The time he and Raymond got caught smoking cigarettes (which Raymond made Steve take from Daddy's carton) - Mom was so angry she was shaking - our dad thought it was pretty funny - until he realized that the Camel cigarettes were his!

The time they "shot an arrow in the air and it landed I know not where" except it landed in Sharon's head. She was probably only 4! However, Steve said he had told her to get away!

I have learned he could tell a pretty good story of me trying to learn to water ski! I never did learn.

Then there was the time he and Raymond stole Mrs. Shepherd's barn door to use as a backboard for a basketball hoop. And, of course, Raymond made Steve carry the door. Steve said that he looked like Jesus Christ carrying the cross. Never had we seen our dad so angry because stealing was the worst.

Like I said, you probably had to be there, but I can just see him telling those stories.

Our son, Charlie, said that Steve lit up a room and he did!

A good man - generous to a fault without most of us knowing about his generosity. Every Christmas we ladies of the family would get a bag of beautifully cracked walnut halves - imagine - sometimes he would throw in canned peaches that only the farmers reeived.

He remembered flowers for our parents' graves.

He was generous with his time as is shown by all the different boards on which he served - the water district, Manzanita School Board, Peach Advisory Board and so on.

A good man - a man so happy with his life's profession - he was a farmer through and through and loved it. I think that no one appreciates nature and the seasons as much as a farmer unless it is a gardener or seaman. In winter with trees dormant - the pruning etc. to prepare the trees for harvest - in spring, surrounded by the beauty of the blossoms - the summer harvest - and fall when the trees rest.

He really enjoyed having coffee every morning with his friends at the Gridley Grill.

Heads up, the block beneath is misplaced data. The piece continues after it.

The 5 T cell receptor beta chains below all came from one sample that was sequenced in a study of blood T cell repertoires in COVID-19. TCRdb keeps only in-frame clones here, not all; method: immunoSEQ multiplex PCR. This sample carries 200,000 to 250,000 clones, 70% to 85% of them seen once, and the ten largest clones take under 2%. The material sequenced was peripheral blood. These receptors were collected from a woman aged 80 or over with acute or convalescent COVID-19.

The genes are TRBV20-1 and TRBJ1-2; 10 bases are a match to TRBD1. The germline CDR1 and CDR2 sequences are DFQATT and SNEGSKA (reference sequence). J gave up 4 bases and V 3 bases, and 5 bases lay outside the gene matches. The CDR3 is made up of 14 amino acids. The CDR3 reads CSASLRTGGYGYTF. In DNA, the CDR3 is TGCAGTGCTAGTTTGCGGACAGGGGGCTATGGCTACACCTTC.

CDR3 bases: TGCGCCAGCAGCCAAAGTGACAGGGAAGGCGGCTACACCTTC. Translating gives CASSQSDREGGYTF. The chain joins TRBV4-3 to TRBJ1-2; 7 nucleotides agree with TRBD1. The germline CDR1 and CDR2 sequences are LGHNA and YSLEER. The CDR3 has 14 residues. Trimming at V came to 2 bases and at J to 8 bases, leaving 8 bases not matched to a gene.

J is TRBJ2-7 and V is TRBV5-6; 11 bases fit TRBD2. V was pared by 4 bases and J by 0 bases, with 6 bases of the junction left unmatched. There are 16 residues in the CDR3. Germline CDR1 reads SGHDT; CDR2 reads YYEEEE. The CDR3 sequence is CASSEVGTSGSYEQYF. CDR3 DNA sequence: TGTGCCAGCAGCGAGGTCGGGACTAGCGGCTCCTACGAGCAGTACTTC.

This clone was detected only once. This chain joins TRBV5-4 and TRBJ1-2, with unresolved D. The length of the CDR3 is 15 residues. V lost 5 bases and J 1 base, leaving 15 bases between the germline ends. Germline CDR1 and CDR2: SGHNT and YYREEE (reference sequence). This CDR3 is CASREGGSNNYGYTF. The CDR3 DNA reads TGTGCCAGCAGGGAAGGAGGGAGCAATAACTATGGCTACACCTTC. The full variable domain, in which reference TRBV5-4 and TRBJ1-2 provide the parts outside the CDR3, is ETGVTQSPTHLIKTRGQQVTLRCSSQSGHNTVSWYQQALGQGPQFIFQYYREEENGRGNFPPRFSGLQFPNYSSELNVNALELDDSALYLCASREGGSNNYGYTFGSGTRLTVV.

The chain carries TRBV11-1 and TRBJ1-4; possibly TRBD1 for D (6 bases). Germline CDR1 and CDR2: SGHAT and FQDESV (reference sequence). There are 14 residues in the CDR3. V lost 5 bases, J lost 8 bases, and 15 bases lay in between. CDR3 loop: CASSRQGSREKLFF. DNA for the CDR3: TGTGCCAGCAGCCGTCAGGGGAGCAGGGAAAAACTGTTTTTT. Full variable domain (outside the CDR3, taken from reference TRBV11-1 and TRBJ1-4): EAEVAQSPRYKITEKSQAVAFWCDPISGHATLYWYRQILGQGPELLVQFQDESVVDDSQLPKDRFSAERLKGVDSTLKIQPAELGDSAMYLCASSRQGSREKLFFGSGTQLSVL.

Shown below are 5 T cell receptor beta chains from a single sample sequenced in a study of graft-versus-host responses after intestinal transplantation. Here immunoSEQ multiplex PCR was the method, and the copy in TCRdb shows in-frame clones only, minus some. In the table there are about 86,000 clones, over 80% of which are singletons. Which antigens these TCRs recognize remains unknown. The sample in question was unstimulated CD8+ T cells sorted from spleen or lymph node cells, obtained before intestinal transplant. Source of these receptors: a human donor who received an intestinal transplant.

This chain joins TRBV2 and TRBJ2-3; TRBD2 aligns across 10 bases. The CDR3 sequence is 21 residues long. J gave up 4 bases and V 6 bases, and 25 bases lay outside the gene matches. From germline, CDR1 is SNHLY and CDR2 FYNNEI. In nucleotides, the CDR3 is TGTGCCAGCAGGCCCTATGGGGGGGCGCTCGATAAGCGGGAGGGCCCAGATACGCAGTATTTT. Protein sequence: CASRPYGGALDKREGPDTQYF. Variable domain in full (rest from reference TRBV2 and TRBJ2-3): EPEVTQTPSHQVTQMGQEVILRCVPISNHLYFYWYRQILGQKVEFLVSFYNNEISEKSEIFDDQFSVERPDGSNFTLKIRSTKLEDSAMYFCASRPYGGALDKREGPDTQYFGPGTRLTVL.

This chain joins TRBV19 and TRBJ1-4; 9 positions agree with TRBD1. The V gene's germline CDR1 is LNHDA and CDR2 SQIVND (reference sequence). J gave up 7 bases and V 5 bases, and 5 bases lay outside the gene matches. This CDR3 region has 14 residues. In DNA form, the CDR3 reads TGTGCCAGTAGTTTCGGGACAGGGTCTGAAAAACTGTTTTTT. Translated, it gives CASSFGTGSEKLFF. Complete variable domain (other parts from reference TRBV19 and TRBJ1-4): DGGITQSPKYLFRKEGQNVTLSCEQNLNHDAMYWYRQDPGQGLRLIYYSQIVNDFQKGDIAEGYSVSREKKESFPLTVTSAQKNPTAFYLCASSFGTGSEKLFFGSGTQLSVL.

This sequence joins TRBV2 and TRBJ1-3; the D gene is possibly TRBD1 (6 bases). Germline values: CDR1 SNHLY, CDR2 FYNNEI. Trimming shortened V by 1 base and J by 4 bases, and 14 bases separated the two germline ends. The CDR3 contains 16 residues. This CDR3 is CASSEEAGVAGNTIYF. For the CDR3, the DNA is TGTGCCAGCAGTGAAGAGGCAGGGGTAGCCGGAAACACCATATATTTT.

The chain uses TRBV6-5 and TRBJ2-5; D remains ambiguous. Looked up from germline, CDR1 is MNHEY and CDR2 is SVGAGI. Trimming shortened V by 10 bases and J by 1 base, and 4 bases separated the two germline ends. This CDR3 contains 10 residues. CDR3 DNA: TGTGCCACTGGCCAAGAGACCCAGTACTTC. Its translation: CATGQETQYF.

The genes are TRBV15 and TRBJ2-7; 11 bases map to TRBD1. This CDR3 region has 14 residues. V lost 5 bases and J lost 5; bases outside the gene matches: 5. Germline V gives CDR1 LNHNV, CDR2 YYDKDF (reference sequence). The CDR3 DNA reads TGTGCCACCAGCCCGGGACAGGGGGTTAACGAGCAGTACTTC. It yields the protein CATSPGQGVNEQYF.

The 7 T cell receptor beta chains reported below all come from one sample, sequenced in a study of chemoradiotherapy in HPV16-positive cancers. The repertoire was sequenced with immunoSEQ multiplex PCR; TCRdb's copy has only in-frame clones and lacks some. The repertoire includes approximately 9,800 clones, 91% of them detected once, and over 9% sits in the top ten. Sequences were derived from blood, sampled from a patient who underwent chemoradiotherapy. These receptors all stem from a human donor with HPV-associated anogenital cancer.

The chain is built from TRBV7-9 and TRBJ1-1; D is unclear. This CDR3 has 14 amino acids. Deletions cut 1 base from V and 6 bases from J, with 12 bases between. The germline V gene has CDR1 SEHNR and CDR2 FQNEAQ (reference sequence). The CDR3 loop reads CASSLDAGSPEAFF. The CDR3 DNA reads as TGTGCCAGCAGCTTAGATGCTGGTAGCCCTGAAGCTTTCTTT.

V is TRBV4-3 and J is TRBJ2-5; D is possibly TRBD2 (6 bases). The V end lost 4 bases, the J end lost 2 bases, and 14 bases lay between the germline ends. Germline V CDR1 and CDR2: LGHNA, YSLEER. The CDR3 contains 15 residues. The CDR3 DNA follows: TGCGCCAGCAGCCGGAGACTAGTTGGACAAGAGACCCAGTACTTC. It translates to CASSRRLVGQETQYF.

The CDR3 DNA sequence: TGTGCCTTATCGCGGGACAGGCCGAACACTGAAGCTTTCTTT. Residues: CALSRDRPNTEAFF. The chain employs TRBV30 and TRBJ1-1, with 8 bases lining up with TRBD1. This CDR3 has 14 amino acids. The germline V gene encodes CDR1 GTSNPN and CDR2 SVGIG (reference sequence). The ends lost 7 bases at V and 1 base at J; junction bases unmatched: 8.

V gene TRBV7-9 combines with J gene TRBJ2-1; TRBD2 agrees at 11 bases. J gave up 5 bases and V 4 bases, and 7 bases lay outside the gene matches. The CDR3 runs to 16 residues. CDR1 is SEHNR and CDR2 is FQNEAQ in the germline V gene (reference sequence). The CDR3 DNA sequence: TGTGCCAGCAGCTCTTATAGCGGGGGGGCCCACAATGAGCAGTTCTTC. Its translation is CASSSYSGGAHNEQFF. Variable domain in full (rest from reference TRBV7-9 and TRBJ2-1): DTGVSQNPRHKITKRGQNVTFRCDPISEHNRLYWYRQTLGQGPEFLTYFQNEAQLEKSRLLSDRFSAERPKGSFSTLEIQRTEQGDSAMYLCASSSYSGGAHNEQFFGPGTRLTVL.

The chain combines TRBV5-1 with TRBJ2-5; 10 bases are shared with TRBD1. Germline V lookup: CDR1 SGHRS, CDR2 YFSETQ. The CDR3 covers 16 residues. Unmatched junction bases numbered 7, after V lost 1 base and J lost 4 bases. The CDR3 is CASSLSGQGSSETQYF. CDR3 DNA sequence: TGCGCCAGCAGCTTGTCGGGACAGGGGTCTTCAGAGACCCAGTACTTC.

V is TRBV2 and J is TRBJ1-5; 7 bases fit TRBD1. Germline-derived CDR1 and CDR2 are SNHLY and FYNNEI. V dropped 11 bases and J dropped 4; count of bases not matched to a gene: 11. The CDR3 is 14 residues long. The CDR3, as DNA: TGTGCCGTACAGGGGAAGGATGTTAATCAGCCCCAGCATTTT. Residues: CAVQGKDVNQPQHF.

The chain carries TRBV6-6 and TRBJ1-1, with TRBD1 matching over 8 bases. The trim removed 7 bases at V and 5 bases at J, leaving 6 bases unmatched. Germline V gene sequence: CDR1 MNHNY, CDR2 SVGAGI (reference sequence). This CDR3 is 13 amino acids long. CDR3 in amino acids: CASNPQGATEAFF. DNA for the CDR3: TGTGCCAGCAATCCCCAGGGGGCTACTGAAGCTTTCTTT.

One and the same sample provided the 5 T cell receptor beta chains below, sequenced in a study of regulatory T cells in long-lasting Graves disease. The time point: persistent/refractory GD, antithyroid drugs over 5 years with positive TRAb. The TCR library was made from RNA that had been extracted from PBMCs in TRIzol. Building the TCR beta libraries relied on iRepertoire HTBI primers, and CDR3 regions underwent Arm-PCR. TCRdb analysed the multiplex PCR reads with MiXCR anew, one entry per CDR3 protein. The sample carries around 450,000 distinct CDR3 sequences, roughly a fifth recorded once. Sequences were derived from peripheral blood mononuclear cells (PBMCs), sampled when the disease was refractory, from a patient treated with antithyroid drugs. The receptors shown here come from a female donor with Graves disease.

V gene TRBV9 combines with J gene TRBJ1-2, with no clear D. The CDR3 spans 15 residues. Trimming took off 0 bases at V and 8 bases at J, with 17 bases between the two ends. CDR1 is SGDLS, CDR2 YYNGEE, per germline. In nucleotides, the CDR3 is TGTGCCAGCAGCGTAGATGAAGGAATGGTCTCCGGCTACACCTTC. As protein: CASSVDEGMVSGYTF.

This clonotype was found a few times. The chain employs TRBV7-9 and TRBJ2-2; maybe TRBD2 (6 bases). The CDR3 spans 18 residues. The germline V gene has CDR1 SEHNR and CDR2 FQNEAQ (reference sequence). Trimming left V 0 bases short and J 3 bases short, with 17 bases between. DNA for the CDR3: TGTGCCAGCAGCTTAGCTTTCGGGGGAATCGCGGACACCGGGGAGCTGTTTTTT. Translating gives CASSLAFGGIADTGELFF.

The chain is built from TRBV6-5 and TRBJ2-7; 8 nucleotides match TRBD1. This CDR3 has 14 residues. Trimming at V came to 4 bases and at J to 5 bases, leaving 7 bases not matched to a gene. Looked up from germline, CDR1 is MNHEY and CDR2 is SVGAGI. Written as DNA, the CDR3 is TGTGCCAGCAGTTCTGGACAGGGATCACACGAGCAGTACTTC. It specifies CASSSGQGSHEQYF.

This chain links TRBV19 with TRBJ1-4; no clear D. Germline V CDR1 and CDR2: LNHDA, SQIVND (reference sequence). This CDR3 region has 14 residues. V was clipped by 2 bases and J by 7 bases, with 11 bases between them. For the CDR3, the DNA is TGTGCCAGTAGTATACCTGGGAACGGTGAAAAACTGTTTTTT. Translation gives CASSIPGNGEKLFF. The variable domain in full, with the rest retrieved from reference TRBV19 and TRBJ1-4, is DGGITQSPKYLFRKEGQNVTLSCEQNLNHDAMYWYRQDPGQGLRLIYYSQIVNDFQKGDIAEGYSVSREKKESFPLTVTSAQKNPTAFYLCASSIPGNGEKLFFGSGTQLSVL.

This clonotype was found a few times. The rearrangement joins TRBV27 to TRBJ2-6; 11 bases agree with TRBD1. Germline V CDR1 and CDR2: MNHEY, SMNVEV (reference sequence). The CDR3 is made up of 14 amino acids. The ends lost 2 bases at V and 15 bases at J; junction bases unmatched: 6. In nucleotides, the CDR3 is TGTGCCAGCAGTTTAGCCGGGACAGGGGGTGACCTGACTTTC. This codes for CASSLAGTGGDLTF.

But what we remember most is his capability for loving - his love for his dogs - Peaches, Peaches II and Peaches III.

His farm workers - he appreciated all of you and your hard work for him., and your loyalty, and he respected you. I do not know you except I heard the name Chino mentioned who I think is retired now, and, of course, we all know Paula and Zoya.

But it was the family he loved so deeply. He was a good son and brother, a wonderful uncle, and a fun brother-in-law.

He was so proud of his grandchildren, and you children will not appreciate that love until you have grandchildren of your own.

Your grandfather knew what you were doing all the time - he really did. I understand that he did his best to go to all your ball games, sometimes three a day. He told me many times that "I thought the season was over, but so and so made the All Star so I have a few more games to see." This year it was Colby.

Steve was happy that Dominik is going to play football this year, and he said, "You know that Trenton took all those AP classes, so he will be starting UCLA as a sophomore!"

He really liked when he could pick the children up after school.

Darin and Dino - you were his joy and his greatest gift from God. He loved you both so much. He loved your wives Amanda and Chrissie as if they were his own daughters. You must treasure this always.

He was very, very proud to see you both graduate from college and become the successful men you are, but mostly, he was happy to see you so happily married and with loving children.

And Jennifer. These past 14 plus years you gave him were his happiest. You gave him a home, someone to be with him at the end of his day. You said that you never minded doing things for him because he asked you in the nicest way. You made him laugh. I know you said that he did the same for you so that is even better.

As for Raymond, Sharon and me - one quarter of us is gone, but we are so grateful to have had that one quarter in our lives.

 

Boyd Cyrus Sannar, Jr                               

Obituary: ( http://www.findagrave.com/cgi-bin/fg.cgi?page=gr&GRid=23555367 )